The shift in President Carter's human-rights campaign from shrill publicity to quiet diplomacy became evident in one aspect of his talk with Soviet Foreign Minister Andrei Gromyko Sept. 30.

Although strategic arms and a Mideast settlement were the centerpieces, the President pointedly raised one of the most celebrated Soviet human-rights cases, believed here to be a direct violation of the Helsinki accords: the case of Anatoly Scharansky. Scharansky, a leading dissident, was arrested without public charge in mid-March and, so far as any one in the West knows, is still in jail.

Eschewing hints of threat or retaliation (both clearly in the U.S. arsenal). Carter repeated privately what he had said publicly on June 13: that the still unpublished charge of high treason against Scharansky as a U.S. spy is without foundation. He asked Gromyko to convey his strong personal hope to President Leonid Brezhnev that Scharansky be set free.

Carter's new hush-hush approach to human rights, a keystone of his foreign policy, was dramatically different from the soap-box treatment of earlier days, but so was Gromyko's response. He accepted the Carter message without reproach.

This toned-down exchange between the two leaders also contrasted sharply with the ferocious exchange between Rita Hauser, a U.S. delegate, and key Communist Party leaders at the so-called U.S. Soviet "Dartmouth" conference in Riga, Latvia, last July. When Hauser raised the Scharansky case and asked for an explanation, Soviet members of the conference flared, caustically telling her it was not the business or the United States, that it was strictly an "internal" matter and that Soviet legal authorities had "evidence" against Scharansky.

The muted publicity now being given the human-rights campaign has led many critics toward this angry but unproved conclusion: Carter, his White House adviser, Zbigniew Brzezinski, and the State Department, stung by the Kremlin's public fury in expressing displeasure over the U.S. campaign, have backed away from human rights to reach an accommodation with Moscow on strategic arms and other issues.

The critics may prove right in the end, but evidence is lacking today, as witness the following:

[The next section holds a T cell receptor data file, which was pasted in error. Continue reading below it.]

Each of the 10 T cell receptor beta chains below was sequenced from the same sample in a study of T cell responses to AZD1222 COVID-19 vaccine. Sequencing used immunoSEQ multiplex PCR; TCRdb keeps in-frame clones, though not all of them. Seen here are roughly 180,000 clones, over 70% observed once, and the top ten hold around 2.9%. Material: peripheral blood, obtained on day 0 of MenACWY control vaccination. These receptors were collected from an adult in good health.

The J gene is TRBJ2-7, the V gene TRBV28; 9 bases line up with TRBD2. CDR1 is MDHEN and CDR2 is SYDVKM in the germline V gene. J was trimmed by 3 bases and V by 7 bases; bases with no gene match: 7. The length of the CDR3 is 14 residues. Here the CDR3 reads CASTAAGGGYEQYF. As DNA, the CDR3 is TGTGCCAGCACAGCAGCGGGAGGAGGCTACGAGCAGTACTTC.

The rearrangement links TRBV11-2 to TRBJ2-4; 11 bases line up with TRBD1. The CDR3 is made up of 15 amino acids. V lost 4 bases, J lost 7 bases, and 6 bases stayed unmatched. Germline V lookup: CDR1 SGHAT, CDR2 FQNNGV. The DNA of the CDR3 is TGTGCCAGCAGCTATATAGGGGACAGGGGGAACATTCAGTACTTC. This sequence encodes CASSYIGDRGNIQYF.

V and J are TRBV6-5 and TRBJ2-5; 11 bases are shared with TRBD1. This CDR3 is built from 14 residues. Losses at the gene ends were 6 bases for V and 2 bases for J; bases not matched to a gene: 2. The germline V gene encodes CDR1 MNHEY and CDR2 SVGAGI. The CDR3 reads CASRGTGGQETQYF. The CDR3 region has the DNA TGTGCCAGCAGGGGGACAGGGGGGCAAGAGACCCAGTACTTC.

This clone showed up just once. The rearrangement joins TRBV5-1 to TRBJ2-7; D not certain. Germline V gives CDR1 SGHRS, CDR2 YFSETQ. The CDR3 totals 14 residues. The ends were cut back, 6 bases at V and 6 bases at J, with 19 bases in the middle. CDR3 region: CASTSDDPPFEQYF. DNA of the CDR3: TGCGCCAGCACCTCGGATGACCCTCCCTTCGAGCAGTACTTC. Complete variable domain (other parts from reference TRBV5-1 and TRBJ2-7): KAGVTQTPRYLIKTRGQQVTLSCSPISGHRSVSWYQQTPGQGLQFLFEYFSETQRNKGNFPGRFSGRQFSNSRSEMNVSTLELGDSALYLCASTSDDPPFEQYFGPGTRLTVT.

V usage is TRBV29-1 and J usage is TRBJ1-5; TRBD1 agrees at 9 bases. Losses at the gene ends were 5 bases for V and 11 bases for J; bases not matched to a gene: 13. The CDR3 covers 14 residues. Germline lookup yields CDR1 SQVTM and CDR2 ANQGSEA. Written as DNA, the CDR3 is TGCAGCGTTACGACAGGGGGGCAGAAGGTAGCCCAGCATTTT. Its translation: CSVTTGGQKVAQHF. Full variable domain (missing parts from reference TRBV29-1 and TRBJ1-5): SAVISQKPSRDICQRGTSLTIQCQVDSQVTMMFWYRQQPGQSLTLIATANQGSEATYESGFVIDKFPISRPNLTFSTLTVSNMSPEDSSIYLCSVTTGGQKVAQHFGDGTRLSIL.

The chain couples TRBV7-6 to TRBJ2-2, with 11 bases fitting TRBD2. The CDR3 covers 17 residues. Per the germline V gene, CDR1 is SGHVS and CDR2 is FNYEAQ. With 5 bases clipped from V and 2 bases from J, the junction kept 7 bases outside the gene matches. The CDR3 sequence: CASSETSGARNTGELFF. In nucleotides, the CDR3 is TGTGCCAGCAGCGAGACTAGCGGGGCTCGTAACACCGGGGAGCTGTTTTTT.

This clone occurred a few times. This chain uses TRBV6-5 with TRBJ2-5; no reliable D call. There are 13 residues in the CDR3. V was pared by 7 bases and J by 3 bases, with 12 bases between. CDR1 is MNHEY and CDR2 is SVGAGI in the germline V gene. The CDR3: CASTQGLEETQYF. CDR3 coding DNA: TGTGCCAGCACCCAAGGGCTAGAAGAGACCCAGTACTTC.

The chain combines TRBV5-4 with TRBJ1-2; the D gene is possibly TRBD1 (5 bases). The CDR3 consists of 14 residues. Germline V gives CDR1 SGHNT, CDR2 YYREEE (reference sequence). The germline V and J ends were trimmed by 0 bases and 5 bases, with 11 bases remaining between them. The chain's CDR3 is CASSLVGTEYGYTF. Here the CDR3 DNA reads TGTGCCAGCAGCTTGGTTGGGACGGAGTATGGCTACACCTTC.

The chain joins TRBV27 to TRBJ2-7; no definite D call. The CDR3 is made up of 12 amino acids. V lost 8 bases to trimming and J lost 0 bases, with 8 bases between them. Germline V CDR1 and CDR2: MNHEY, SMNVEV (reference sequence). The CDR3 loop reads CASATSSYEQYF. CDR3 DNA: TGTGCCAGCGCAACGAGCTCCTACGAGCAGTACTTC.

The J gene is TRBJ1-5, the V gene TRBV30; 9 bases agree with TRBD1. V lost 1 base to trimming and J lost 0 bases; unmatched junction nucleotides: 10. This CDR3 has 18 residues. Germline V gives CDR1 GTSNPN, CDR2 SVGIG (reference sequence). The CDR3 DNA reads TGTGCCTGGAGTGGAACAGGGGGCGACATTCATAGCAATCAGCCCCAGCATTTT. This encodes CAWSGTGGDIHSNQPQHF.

Item: In a high-level session with State Department bureaucrats in the National Security Council's situation room the afternoon of Aug. 23, Brzezinski switched signals on U.S. plans for the second session of the post-Helsinki Belgrade conference. In collaboration with Deputy Secretary of State Warren Christopher, he recruited Arthur Goldberg as chief U.S. delegate. Middle-level U.S. diplomats, wanting to minimize U.S. Soviet disagreements, backed Ambassador Albert W.Sherer, a Class 1 career Foreign Service officer who headed the U.S. delegation in last spring's preliminary Belgrade session, but clearly lacks Goldberg's stature.

Item: Goldberg laid down a condition for accepting the post. Although he would not court "confrontation" with the Russians over mind-boggling Soviet violations of "basket three" - outlining basic human rights for nations that signed the 1975 Helsinki accords - he insisted on his unqualified right to "push compliance" by the Soviets.

Item: Pro-human-rights hardliners in the U.S. Commission on Security and Cooperation - set up to police the Helsinki accords - claim that Goldberg's public speeches and private argumentation during closed-door sessions at Belgrade so far are beyond complaint by those wanting the United States to keep Soviet feet to the fire.

Whether this mid-course judgement proves correct by the time the Belgrade Conference ends remains to be seen. One unknown factor is how the Soviets themselves maneuver through the Belgrade conference and deal with pressures from the West to open the human-rights crack wider.

Gromyko's acceptance of Carter's appeal for Scharansky's release without provocative response indicates extreme Soviet wariness the world spotlights the grim human-rights picture in the Communist heartland. Likewise, the Kremlin has suddenly permitted increased Jewish emigrations, which reached more than 1,600 last month - higher than any other month in 1977 (though way below the peak rate of 1973 at the height of detente).

The shift to quiet diplomacy by President Carter has cost him a powerful cutting edge for domestic politics, but quiet diplomacy, as much as the Belgrade conference, may be having a more productive impact on Moscow than the headlines of early 1977. Scharansky still rots in jail, but no formal charge has yet been made against him.